15 Interesting Stonehenge Facts
One of the most famous and most recognizable prehistoric sites in the world, Stonehenge continues to fascinate and awe people all around the planet.
There is much that we still do not know about the monument, but in recent times archaeologists have been able to use technological advancements to discover new insights into the stone circle and the people who constructed it.
Here are some interesting Stonehenge facts concerning the ancient standing stones:
I know this goes without saying, but Stonehenge really was the most incredible accomplishment. It took five hundred men just to pull each sarsen, plus a hundred more to dash around positioning the rollers. Just think about it for a minute.— Bill Bryson, Notes From a Small Island
The stones are situated in Wiltshire, England, roughly 2 miles (3 km) west of the town of Amesbury and 8 miles (13 km) north of the cathedral city of Salisbury.
The stone circle is surrounded by many other Neolithic and Bronze Age monuments, which together form the biggest concentration of prehistoric sites in England. There are also several hundred burial mounds in the locality.
Why was Stonehenge Built?
There are three main theories as to the purpose of the prehistoric monument.
1. It was a site of religious worship and ritual.
2. It was an elaborate burial site.
3. It was a giant observatory/astronomical clock.
In truth it is difficult to know for certain which is true, and it is entirely possible that the answer is that it has served more than one purpose.
The site also evolved over many centuries, so its role may also have changed over time.
Stonehenge is the subject of a song by Spinal Tap in the 1984 comedy movie: This is Spinal Tap.
There is no agreement on when the stone circle was built, but it was believed to be sometime between 2,000 and 3,000 B.C. That makes it older than the pyramids. Once built, stones were added and removed over the following 1,500 years.
5. One of Many
There are more than 900 other stone circles in the British Isles, but Stonehenge is the most famous of them.
Stonehenge was a place of burial from its beginning to its zenith in the mid third millennium B.C. The cremation burial dating to Stonehenge's sarsen stones phase is likely just one of many from this later period of the monument's use and demonstrates that it was still very much a domain of the dead.— Mike Parker Pearson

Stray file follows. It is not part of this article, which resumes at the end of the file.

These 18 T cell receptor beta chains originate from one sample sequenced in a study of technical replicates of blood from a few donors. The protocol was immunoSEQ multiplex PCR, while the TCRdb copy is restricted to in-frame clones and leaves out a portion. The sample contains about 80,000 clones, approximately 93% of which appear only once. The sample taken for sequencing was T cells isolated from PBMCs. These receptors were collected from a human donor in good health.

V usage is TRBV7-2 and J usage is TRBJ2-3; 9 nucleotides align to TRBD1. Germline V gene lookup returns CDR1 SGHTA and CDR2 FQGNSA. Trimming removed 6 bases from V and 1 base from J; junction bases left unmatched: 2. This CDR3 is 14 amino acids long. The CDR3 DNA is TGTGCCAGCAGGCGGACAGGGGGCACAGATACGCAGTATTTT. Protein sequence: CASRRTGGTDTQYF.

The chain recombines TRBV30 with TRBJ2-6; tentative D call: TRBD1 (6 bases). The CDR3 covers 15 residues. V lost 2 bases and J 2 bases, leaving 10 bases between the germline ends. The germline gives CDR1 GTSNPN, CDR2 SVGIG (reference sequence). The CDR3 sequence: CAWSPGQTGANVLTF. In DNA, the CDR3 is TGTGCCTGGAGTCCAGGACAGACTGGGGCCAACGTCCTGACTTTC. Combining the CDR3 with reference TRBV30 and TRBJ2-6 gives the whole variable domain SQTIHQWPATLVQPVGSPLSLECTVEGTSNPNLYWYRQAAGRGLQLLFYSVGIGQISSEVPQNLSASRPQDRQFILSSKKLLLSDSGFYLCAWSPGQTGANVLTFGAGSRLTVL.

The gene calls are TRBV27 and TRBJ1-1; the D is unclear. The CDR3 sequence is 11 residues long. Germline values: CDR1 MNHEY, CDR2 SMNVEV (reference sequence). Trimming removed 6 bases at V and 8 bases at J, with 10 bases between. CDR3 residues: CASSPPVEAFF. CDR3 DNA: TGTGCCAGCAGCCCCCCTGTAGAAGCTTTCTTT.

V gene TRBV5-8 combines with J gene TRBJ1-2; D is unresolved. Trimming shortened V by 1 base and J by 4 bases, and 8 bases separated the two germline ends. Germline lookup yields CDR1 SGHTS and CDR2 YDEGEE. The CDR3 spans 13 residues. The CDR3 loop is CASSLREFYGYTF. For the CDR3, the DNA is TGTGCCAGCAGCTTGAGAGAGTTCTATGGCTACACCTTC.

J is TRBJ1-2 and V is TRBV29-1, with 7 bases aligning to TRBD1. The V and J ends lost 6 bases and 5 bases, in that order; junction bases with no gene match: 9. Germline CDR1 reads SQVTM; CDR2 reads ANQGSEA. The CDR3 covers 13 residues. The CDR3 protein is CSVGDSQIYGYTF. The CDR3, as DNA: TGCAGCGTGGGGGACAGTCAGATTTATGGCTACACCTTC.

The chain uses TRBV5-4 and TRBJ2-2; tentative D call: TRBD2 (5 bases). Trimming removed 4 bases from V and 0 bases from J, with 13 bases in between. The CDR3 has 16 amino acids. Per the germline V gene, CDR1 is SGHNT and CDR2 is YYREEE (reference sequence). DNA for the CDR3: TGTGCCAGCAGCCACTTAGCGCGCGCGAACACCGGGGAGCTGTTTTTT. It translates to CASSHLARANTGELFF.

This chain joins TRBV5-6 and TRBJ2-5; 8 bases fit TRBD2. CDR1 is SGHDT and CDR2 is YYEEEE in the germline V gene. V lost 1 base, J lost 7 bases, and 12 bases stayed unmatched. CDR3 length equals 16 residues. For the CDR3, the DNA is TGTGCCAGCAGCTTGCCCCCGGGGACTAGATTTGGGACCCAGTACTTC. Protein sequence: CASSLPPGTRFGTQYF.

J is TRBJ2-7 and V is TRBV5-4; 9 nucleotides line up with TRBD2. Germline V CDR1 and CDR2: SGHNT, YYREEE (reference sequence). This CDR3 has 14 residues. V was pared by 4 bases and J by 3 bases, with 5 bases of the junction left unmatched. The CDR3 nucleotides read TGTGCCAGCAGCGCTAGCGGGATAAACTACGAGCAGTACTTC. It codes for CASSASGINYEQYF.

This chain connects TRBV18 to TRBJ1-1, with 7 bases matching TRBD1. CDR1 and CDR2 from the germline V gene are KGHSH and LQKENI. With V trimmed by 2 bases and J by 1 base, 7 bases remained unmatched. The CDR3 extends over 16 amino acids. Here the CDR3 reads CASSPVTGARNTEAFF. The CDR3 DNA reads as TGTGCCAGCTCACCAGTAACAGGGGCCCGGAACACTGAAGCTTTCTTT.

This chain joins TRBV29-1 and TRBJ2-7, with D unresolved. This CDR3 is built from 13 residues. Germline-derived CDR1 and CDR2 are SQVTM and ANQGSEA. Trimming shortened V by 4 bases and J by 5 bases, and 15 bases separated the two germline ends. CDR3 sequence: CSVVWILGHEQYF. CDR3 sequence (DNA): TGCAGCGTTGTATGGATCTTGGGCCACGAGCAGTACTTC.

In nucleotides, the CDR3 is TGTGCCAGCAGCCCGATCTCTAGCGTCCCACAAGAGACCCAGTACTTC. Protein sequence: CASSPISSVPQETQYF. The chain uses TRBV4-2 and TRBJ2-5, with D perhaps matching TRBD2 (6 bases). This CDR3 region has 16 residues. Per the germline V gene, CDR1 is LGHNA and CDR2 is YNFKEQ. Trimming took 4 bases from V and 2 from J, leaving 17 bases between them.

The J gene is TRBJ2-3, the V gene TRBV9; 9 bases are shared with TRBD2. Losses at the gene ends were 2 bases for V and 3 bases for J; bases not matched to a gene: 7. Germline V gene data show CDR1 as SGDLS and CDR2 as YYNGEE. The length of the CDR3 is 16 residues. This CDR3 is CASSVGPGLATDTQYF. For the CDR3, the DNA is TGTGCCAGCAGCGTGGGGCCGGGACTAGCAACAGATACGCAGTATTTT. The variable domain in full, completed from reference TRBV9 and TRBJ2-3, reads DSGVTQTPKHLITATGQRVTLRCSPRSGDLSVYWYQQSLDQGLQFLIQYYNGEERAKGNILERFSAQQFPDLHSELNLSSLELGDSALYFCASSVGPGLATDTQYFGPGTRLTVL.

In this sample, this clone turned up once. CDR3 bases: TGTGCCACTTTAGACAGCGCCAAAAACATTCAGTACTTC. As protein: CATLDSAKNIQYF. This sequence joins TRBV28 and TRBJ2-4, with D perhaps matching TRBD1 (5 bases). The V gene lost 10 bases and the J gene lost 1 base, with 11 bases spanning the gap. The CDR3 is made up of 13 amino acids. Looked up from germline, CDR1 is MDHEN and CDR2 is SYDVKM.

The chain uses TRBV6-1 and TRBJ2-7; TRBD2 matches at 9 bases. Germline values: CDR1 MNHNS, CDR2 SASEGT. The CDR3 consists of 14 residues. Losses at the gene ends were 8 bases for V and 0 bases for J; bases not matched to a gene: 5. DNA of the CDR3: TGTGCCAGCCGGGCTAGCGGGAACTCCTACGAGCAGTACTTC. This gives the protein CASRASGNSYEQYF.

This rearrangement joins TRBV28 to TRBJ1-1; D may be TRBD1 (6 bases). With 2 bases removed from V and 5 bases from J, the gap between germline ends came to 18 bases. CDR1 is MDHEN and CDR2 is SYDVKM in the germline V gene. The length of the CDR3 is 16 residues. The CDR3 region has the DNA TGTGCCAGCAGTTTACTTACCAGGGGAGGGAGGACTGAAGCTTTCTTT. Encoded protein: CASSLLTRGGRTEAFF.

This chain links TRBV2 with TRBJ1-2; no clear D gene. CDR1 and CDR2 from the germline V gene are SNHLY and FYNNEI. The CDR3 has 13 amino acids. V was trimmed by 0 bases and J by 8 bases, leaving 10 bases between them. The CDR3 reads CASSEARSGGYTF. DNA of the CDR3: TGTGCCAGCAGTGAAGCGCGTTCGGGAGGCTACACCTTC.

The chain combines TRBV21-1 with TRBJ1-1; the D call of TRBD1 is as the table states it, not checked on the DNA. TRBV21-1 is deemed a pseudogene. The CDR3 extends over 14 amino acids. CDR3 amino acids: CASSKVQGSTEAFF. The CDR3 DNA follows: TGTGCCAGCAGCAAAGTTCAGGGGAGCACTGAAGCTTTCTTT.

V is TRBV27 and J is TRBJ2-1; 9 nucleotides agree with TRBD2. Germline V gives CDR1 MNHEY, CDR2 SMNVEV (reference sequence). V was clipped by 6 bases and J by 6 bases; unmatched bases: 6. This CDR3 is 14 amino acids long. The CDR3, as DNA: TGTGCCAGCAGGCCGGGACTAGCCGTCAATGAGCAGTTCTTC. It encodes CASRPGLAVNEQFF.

6. Site History
There is strong evidence to suggest that the location of monument was used as a burial site before the stone circle was built.
7. Stone Types
Two types of stone were used to construct Stonehenge. The biggest ones, called sarsens, are up to 30 feet (9 meters) tall and weigh an average of 25 tons (22.6 metric tons). They are thought to have been transported from the Marlborough Downs, a distance of 20 miles (32 kilometers) to the north.
The smaller stones, known as “bluestones”, weigh up to 4 tons and come from western Wales. Some of them appear to have transported as far as 140 miles (225 km). There are a number of theories on how people moved them such a large distance.
King Arthur, Merlin and Stonehenge
The 12th-century writer Geoffrey of Monmouth wrote mythical tales about King Arthur and events about English, which were believed to be true well into the Middle Ages.
According to Monmouth, the stones were transported from Ireland to Wiltshire by Merlin's magic. He brought them there to commemorate hundreds of British nobles who were killed by the Saxons and buried on Salisbury Plain.